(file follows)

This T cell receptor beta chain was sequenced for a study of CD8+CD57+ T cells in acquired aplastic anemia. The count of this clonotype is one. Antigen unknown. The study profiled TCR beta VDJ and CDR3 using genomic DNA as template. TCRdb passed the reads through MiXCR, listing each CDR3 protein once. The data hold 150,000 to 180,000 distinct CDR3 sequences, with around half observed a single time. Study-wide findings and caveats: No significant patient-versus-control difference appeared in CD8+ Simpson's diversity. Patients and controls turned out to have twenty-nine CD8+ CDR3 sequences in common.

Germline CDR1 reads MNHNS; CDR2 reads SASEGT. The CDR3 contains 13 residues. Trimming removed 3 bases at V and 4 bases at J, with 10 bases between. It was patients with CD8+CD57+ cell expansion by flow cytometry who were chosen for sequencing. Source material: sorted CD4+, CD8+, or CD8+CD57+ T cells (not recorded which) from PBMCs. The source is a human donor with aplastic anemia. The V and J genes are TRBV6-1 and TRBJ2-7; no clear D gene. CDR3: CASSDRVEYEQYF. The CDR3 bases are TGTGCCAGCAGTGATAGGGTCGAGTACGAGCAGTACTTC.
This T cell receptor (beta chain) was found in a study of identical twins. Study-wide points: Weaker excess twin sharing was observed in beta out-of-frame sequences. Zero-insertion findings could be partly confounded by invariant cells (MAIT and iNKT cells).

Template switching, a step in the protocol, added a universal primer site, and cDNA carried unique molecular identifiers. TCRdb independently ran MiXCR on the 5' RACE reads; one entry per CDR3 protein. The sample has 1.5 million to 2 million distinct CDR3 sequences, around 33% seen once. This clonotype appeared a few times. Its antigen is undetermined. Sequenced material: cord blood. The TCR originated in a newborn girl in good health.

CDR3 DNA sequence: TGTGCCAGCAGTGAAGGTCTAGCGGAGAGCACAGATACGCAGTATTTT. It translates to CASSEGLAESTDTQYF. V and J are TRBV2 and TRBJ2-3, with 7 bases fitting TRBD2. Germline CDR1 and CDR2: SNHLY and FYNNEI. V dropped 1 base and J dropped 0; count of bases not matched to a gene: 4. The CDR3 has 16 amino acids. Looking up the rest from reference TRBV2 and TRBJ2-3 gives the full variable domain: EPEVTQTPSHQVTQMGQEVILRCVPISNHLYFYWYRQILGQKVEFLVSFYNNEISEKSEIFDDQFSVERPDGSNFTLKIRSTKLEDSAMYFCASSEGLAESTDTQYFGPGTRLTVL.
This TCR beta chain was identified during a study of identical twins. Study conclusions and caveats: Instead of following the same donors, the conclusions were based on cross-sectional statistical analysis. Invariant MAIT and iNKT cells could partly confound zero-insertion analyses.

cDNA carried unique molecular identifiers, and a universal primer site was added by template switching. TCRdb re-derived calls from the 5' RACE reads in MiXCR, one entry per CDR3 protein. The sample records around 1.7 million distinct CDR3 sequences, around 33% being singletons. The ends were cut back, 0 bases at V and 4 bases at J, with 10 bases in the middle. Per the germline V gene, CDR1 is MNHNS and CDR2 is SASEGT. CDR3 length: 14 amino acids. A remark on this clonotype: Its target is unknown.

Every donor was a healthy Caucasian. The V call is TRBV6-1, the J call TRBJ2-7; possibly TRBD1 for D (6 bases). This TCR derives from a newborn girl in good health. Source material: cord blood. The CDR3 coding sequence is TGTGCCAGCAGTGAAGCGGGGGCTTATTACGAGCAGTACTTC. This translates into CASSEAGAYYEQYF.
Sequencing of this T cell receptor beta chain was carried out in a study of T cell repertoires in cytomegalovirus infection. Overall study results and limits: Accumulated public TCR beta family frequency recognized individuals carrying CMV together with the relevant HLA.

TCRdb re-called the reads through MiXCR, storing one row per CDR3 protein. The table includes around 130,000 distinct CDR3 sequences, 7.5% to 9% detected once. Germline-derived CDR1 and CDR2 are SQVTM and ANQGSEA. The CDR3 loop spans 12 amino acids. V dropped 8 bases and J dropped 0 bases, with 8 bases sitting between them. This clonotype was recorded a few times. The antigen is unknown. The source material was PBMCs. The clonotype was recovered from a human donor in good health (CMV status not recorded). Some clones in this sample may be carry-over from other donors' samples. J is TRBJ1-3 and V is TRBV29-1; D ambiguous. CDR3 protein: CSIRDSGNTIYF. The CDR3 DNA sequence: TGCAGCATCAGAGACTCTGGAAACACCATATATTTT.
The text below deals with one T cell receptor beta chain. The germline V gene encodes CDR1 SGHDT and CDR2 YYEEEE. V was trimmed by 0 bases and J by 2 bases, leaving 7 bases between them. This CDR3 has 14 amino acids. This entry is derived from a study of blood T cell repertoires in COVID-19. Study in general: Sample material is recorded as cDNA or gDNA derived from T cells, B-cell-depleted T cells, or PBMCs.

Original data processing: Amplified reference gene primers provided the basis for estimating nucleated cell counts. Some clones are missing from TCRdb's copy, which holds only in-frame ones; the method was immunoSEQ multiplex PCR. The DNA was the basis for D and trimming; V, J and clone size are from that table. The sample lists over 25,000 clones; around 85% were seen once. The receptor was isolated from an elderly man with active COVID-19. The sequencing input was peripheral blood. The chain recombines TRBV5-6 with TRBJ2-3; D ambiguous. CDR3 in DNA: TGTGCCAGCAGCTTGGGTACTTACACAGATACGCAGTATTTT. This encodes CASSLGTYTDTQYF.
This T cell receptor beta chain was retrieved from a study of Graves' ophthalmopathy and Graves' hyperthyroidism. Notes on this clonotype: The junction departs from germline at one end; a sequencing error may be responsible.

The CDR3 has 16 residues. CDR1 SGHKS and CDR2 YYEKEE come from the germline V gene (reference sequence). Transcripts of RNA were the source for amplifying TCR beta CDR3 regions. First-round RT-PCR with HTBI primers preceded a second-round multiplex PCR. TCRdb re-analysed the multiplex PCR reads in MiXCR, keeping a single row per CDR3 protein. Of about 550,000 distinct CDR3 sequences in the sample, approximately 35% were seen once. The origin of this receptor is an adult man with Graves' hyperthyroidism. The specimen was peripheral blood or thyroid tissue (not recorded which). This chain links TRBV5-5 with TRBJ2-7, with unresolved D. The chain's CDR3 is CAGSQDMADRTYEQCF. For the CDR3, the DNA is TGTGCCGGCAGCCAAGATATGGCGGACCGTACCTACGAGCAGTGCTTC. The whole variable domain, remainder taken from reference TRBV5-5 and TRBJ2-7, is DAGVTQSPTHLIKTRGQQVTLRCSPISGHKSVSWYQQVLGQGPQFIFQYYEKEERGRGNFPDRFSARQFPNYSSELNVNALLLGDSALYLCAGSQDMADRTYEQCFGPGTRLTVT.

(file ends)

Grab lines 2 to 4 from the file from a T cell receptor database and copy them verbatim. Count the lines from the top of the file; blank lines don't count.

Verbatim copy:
Germline CDR1 reads MNHNS; CDR2 reads SASEGT. The CDR3 contains 13 residues. Trimming removed 3 bases at V and 4 bases at J, with 10 bases between. It was patients with CD8+CD57+ cell expansion by flow cytometry who were chosen for sequencing. Source material: sorted CD4+, CD8+, or CD8+CD57+ T cells (not recorded which) from PBMCs. The source is a human donor with aplastic anemia. The V and J genes are TRBV6-1 and TRBJ2-7; no clear D gene. CDR3: CASSDRVEYEQYF. The CDR3 bases are TGTGCCAGCAGTGATAGGGTCGAGTACGAGCAGTACTTC.
This T cell receptor (beta chain) was found in a study of identical twins. Study-wide points: Weaker excess twin sharing was observed in beta out-of-frame sequences. Zero-insertion findings could be partly confounded by invariant cells (MAIT and iNKT cells).

Template switching, a step in the protocol, added a universal primer site, and cDNA carried unique molecular identifiers. TCRdb independently ran MiXCR on the 5' RACE reads; one entry per CDR3 protein. The sample has 1.5 million to 2 million distinct CDR3 sequences, around 33% seen once. This clonotype appeared a few times. Its antigen is undetermined. Sequenced material: cord blood. The TCR originated in a newborn girl in good health.